U.S. House Majority Leader Kevin McCarthy said he’s running to replace Speaker John Boehner, a position the five-term California congressman appears prepared to easily win.
Passing a six-year highway funding bill that changes the U.S. tax structure will be a top priority, McCarthy said Tuesday on MSNBC’s “Morning Joe.”
“If we pass a highway bill with tax reform at the same time, that’s policy,” McCarthy said.
Boehner’s surprise announcement on Friday that he’ll resign from Congress at the end of October followed years of conflict with conservative members of his Republican caucus.
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They threatened to shut down the government this week if Planned Parenthood, the women’s health provider whose services include abortion, isn’t defunded.
McCarthy is likely to win an election to replace Boehner, said House Republicans Mick Mulvaney of South Carolina and Tom Cole of Oklahoma on “Fox News Sunday.”
House Republicans plan to meet Tuesday afternoon to discuss how they’ll proceed.
If he becomes speaker, McCarthy would immediately face difficult issues on which members of his party are divided. They include raising the U.S. debt limit, increasing spending on highways and reauthorizing the Export-Import Bank, all of which are opposed by conservative lawmakers.
He apparently won’t have to deal with a government shutdown when current funding ends Wednesday night. Boehner said Sunday on CBS’s “Face the Nation” that the House will pass a Senate spending bill, with the help of votes from Democrats, to keep the government operating without defunding Planned Parenthood.
Boehner also suggested on “Face the Nation” that he will seek to push through other top corporate priorities before departing at the end of October. “I don’t want to leave my successor a dirty barn,” he said on the program.
It’s unclear how McCarthy, a California state lottery winner who used his winnings to help bankroll a sandwich shop, would react if Boehner tries to push legislation opposed by conservative members through the House before leaving. McCarthy has said he opposes rechartering the Export-Import Bank, a top goal of business groups in Washington.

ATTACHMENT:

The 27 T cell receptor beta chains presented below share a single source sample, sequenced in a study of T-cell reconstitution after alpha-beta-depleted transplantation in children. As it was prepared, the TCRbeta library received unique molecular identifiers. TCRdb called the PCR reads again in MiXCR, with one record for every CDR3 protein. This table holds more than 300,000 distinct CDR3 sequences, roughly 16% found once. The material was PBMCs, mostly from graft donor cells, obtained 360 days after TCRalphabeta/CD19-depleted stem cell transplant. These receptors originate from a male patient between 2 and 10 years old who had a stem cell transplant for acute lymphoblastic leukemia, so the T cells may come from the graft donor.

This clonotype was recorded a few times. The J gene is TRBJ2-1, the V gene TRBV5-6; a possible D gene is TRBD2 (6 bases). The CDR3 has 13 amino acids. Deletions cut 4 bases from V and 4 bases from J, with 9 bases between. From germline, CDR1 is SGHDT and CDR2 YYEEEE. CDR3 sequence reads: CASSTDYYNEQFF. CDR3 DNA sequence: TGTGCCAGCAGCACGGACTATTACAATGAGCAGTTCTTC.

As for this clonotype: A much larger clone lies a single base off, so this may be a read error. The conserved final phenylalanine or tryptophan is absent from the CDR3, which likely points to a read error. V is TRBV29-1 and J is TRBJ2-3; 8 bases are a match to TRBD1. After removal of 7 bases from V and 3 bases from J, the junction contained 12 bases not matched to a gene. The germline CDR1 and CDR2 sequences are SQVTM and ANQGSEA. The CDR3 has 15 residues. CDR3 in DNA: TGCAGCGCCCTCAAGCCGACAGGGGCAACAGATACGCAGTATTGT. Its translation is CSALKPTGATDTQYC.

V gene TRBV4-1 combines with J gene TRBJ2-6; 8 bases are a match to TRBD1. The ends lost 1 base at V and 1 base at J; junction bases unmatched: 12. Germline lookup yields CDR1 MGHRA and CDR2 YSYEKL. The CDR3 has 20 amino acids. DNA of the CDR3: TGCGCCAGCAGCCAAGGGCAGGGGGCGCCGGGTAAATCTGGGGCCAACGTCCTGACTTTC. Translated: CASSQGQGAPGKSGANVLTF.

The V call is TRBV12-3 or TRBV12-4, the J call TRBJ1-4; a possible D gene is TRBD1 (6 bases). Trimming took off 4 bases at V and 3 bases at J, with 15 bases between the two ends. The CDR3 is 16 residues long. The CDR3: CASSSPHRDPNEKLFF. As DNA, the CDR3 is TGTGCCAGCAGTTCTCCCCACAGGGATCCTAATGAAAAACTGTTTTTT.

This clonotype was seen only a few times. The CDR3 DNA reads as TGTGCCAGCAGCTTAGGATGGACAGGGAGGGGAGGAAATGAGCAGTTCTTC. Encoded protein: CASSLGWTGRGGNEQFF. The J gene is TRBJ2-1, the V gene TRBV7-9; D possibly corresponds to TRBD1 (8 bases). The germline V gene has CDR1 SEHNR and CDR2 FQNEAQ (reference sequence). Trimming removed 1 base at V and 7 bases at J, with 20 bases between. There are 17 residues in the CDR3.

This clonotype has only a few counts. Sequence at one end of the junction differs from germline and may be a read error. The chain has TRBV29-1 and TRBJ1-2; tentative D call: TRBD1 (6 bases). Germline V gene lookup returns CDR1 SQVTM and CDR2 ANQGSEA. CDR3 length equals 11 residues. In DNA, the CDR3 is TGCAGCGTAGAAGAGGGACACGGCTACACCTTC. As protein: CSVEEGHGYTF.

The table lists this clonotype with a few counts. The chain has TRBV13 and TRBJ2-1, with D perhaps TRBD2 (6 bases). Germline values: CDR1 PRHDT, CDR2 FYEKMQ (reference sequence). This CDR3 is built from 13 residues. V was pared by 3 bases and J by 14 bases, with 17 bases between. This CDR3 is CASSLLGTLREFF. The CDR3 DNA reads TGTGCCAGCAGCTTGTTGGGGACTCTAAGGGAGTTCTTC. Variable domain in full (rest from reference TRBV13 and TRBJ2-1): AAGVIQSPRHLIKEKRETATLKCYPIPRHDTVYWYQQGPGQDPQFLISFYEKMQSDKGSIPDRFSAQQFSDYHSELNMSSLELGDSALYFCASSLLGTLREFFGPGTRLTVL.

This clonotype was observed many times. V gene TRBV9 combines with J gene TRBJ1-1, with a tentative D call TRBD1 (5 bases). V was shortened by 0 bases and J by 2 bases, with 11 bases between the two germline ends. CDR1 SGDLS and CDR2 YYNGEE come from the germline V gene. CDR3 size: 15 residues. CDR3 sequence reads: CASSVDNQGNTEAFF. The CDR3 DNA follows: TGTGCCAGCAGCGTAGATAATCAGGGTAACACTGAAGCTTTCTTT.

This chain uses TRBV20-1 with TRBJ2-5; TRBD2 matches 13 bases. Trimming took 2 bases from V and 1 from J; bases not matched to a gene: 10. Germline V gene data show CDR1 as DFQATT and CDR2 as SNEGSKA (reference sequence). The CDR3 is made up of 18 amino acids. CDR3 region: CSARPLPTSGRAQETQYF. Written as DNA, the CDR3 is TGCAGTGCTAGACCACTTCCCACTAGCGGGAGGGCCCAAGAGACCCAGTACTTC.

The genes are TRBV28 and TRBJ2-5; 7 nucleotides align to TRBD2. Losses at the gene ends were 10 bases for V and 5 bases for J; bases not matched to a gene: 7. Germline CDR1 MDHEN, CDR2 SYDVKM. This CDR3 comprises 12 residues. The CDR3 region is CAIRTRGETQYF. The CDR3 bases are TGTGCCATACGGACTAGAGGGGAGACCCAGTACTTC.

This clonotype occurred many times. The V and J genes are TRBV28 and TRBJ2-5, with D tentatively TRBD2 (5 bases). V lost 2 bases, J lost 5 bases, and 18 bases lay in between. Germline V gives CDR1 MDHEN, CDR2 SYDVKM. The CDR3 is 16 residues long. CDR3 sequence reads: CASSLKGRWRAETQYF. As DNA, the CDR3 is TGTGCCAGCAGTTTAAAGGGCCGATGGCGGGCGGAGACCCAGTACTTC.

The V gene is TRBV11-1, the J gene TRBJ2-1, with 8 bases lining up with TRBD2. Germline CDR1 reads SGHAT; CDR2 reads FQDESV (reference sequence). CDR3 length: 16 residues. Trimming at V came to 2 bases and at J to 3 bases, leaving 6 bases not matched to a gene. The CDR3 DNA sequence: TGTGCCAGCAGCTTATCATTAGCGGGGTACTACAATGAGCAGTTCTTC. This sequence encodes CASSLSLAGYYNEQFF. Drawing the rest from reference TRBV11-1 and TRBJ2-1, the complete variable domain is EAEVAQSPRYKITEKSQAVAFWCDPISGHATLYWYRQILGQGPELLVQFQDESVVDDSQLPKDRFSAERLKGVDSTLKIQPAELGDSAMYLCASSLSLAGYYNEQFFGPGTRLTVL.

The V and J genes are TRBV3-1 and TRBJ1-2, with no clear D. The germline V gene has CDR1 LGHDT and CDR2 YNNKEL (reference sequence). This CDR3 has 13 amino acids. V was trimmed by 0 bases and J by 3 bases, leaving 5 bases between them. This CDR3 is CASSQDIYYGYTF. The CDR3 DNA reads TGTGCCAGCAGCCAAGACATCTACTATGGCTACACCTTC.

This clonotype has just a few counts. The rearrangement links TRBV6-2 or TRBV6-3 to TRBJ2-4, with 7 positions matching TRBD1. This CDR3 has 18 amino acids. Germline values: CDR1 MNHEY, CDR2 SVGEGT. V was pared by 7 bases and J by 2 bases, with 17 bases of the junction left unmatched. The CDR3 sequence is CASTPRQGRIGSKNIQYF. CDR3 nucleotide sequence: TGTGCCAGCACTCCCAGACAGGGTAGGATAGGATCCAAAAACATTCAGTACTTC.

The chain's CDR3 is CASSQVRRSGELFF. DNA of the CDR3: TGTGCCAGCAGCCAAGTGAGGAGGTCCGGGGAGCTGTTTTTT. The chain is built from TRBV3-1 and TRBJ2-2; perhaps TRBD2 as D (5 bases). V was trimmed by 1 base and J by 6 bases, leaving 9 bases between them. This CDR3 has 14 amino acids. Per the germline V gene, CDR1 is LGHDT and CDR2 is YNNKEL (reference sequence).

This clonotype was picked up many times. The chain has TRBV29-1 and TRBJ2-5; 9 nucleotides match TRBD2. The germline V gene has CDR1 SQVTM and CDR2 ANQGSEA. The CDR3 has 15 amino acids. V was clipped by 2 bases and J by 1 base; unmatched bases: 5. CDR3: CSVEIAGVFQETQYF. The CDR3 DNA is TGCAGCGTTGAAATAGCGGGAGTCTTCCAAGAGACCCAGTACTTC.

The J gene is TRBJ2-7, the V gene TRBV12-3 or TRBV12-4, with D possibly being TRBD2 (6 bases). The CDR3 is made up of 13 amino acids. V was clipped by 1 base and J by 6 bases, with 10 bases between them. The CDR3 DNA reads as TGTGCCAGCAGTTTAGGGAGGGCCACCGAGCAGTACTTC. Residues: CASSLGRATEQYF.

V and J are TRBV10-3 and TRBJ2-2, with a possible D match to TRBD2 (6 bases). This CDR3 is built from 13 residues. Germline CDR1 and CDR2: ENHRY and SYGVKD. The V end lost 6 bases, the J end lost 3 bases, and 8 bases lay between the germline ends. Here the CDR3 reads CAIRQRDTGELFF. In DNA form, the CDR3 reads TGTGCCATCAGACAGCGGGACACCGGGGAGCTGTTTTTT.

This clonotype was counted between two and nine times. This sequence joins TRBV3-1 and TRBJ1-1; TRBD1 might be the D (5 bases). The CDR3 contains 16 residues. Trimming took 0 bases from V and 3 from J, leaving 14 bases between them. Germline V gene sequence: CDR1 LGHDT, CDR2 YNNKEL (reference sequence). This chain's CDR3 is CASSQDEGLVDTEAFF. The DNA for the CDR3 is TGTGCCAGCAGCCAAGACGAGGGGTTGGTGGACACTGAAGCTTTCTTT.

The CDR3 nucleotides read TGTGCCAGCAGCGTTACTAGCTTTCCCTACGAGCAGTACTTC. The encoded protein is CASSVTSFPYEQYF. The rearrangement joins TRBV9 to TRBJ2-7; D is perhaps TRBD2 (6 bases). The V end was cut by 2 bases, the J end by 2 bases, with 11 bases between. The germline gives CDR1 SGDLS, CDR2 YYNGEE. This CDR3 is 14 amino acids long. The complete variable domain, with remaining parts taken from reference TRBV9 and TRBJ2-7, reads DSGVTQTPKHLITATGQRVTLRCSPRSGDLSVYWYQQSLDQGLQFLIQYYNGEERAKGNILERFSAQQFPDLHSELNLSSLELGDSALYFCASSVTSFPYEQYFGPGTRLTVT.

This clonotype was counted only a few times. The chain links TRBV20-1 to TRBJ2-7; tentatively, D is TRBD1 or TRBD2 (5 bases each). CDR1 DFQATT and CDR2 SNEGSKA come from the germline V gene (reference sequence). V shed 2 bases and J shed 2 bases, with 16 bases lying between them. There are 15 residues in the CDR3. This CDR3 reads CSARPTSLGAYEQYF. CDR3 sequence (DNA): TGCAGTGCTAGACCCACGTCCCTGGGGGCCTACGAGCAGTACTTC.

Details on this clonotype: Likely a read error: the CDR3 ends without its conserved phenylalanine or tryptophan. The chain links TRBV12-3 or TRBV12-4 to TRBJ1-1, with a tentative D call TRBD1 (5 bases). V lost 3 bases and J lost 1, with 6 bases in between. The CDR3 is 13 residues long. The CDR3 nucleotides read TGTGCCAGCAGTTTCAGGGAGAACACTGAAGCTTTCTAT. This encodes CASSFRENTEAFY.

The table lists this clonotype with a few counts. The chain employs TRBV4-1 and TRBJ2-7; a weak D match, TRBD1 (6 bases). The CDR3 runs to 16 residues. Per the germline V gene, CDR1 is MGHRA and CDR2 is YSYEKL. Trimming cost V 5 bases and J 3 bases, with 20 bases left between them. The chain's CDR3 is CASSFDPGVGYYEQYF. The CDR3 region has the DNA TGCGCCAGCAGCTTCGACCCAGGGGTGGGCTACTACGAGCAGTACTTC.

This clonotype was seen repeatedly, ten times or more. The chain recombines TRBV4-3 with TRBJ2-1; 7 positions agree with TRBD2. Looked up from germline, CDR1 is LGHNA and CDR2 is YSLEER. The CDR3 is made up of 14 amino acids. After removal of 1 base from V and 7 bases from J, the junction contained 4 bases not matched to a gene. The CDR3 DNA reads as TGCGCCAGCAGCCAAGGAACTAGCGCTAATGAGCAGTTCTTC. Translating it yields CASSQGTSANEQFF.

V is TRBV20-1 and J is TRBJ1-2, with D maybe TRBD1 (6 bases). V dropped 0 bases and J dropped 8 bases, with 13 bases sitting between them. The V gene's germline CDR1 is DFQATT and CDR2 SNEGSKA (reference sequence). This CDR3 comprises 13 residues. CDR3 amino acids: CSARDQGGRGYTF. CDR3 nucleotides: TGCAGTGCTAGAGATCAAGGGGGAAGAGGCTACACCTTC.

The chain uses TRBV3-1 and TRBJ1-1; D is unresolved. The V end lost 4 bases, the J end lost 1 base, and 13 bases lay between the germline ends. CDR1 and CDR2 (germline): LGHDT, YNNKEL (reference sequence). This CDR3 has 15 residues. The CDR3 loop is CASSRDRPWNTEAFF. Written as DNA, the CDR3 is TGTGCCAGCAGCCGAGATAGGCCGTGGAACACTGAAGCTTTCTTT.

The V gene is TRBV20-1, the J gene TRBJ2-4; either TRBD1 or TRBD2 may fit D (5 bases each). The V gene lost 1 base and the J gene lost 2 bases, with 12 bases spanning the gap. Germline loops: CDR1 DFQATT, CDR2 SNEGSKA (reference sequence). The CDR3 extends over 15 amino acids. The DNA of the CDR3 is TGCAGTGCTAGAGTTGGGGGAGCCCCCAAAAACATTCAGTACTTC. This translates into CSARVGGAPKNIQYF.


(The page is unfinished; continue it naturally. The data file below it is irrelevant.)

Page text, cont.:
Avoiding a federal shutdown this week may be only a temporary victory, as the interim funding bill being considered by the Senate would expire Dec. 11. That raises the possibility of another shutdown battle in a little more than two months.
A group of about 30 House conservatives have said they won’t support any spending bill that funds Planned Parenthood.
So far, Representative Daniel Webster of Florida – who got 12 votes in January against Boehner – is the only other announced candidate for speaker. He isn’t seen as a formidable challenger.
Webster said in an interview that “we need to transform the process here,” away from what he describes as a top-down approach to legislating.
“There has to be a change in order to get votes from people who want change,” Webster said.
About 80 House members who are part of conservative caucuses want to hear candidates for speaker describe how they’ll restore trust with disaffected Republicans, said Representative Tim Huelskamp of Kansas.
McCarthy was part of the leadership team “that promised we’d get something done” and it “never delivered on opening up the House” to allow members to offer more amendments to legislation, Huelskamp told reporters.
Leadership elections are likely to be held in the next few weeks.
With McCarthy looking assured for the top job, conservatives plan to assert themselves in races for the second- and third-ranking Republican leadership posts. By taking those spots, they could temper any McCarthy tendencies toward accommodation and pull the Republican caucus rightward.
The race for the No. 2 job that would be vacated by McCarthy is shaping up to be a competitive battle.
House Financial Services Committee Chairman Jeb Hensarling of Texas decided not to seek a leadership position and will support Budget Committee Chairman Tom Price of Georgia for majority leader, his spokeswoman Sarah Rozier said in an e-mail. Ways and Means Chairman Paul Ryan also endorsed Price for the No. 2 job on Monday.
Representative Steve Scalise of Louisiana, now the Republican whip, No. 3 in the leadership, announced Tuesday he wants McCarthy’s current job.
The No. 4 Republican, Cathy McMorris Rodgers of Washington, will remain in her position instead of seeking McCarthy’s job, her spokesman, Nate Hodson, said in an e-mail.
Price’s candidacy could trigger an intraparty fight over higher defense spending, which he has opposed without offsetting cuts elsewhere in the budget.
Representative Dennis Ross of Florida has told colleagues he’ll seek to become whip. Ross, in a statement, pledged to bring bills to a vote within 90 days on an Obamacare alternative, immigration reform and overhauling the tax code.
Other possible whip candidates include Patrick McHenry of North Carolina, currently Scalise’s top deputy; Markwayne Mullin of Oklahoma and Rules Committee Chairman Pete Sessions of Texas.